There is always a question – am I sharing too much? But there are moments where I think; “No I want these memories to myself” so I don’t share them. I don’t share everything but those moments I do I hope to help someone smile or laugh. I hope to help and receive help and advice from others.

Social media is wonderful in many ways, a place where we can support each other, we can talk and laugh. Where we can read each other’s stories and look at each other’s pictures and feel love. Somewhere where we can lift each other up and empower each other.

Here’s the thing, of course there is always down side as there is too everything. Parenting is scary and sometimes you get judged or questioned. Sometimes things are said where people disagree and debates are created. Sometimes someone may say something that could trigger something in you. But the good outweighs the bad.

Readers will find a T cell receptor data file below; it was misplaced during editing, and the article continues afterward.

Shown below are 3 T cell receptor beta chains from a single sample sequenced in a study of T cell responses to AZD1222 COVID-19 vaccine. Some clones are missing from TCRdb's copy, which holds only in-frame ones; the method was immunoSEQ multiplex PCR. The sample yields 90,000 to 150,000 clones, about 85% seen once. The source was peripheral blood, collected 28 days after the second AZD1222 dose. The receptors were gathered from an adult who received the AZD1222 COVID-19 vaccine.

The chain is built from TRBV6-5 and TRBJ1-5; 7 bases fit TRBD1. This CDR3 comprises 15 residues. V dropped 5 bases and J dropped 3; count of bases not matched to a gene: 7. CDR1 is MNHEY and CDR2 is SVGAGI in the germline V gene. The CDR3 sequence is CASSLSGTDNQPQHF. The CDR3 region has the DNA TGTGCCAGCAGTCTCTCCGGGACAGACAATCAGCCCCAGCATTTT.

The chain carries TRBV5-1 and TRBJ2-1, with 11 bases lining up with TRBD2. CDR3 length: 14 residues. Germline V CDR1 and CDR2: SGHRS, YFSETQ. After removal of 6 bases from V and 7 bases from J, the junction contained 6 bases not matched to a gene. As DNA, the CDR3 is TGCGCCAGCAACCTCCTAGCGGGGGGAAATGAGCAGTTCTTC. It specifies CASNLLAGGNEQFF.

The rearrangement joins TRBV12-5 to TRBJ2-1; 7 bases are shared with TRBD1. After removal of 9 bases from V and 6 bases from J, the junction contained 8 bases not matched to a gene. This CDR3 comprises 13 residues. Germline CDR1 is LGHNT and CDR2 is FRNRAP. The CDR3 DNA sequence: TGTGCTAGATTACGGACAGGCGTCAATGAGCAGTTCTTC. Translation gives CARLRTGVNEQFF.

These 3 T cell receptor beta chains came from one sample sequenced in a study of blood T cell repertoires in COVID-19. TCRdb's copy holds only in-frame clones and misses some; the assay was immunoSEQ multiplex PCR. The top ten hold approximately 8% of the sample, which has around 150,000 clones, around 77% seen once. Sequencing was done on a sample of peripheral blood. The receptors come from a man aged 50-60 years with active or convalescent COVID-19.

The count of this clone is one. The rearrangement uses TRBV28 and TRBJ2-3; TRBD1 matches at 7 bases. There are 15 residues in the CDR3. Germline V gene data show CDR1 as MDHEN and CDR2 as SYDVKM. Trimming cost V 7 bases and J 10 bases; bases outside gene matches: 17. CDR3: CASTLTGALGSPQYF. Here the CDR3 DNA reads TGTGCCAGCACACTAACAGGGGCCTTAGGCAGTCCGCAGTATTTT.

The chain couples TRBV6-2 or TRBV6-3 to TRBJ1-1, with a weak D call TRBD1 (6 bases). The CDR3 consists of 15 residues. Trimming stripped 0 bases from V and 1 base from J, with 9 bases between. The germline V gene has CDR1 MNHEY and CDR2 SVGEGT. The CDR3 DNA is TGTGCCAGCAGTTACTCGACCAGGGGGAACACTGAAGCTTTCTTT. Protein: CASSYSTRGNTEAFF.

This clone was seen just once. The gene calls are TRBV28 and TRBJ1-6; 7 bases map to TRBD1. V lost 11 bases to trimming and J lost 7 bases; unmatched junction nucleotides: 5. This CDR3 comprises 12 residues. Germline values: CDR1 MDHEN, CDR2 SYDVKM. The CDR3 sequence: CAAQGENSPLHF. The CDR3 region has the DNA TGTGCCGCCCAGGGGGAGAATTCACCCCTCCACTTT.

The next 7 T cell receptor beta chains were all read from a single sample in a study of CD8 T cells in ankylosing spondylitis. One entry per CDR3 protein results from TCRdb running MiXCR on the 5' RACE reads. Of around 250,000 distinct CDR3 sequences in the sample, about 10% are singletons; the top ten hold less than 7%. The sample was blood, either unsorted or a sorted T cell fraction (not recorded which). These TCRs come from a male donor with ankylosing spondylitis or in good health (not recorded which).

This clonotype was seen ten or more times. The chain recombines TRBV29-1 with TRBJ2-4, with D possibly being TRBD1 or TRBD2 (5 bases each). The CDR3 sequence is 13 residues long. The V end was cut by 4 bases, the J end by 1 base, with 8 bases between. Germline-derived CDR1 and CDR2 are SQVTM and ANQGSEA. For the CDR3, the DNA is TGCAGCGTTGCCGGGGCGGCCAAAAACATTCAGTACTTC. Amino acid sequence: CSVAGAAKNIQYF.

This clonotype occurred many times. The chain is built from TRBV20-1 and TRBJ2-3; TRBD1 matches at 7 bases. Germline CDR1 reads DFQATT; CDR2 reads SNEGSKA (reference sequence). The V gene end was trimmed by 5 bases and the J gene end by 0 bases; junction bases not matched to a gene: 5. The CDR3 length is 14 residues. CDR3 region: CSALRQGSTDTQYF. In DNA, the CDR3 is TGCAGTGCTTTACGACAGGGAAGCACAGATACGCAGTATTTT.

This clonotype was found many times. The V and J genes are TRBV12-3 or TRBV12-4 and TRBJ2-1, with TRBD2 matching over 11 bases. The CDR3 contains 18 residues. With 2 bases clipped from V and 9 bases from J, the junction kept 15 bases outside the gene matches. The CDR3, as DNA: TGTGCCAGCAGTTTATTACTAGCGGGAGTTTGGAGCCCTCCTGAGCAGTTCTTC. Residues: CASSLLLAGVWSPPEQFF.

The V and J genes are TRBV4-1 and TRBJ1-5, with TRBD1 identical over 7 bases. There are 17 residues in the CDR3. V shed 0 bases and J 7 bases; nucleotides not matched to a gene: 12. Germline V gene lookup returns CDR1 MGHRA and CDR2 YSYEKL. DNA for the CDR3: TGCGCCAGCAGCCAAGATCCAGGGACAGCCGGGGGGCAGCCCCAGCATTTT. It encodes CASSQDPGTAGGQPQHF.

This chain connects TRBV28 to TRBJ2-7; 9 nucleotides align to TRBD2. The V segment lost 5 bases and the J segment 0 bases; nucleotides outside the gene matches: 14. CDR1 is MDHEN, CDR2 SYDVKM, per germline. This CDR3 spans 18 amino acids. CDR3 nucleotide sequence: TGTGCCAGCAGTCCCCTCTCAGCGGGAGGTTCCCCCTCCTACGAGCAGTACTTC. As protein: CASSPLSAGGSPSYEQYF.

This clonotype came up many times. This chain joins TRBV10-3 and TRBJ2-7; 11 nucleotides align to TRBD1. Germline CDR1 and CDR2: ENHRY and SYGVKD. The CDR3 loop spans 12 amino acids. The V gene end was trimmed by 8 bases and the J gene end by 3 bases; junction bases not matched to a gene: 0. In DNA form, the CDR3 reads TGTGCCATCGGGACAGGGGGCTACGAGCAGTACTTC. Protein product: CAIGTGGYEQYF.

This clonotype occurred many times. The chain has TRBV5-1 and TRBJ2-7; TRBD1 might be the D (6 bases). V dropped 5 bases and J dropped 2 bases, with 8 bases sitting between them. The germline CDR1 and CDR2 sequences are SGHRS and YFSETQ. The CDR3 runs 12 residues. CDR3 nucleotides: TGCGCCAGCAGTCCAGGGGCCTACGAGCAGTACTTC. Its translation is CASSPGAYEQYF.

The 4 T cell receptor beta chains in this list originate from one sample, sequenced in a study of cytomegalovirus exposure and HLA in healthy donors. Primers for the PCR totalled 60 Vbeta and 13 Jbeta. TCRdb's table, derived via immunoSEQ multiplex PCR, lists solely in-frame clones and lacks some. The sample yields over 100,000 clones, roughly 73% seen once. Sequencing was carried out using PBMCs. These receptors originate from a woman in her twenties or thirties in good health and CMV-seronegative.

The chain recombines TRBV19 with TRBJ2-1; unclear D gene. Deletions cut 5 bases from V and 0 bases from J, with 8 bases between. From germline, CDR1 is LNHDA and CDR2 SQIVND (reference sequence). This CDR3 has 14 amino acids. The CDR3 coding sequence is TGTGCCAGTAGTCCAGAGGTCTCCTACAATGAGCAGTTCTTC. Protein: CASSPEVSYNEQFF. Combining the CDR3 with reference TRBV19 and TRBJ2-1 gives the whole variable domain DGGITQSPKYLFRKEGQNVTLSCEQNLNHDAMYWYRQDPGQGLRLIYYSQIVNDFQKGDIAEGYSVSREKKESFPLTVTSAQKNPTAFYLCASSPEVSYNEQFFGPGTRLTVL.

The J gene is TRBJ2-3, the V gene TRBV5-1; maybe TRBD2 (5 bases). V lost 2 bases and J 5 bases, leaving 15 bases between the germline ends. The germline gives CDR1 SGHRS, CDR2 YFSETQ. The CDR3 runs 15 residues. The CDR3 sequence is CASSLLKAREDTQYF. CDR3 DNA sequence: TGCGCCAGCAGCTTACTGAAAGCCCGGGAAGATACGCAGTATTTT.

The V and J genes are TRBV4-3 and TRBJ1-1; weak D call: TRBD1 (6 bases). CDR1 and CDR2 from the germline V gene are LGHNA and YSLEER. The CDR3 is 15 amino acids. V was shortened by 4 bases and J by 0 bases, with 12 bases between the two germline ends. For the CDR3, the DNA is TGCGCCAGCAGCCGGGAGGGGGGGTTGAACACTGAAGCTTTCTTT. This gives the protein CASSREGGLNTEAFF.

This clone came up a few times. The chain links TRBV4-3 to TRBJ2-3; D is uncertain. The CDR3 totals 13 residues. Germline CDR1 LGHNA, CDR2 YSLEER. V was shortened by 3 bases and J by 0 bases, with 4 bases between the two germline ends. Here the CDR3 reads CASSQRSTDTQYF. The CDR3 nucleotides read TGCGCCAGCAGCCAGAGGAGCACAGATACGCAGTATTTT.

There are times when I find myself looking at my phone too much. Too much posting or scrolling. Trying to get that “insta pic” but I can recognise when it’s time to come away from the screen. Sometimes I just leave my phone in a different room and come away from it and just want to be away from it.

I know when enough is enough.

The truth is social media helped me get through a very difficult time. It’s helped me when I’ve had questions as a parent. When I’ve needed time out and needed a laugh. So parenting and social media, it has its pros and cons but for me I’ve decided I enjoy it but I know it’s all about balance.

Stay tuned for another round guys.

Love, Kate x

So there is no right or wrong way.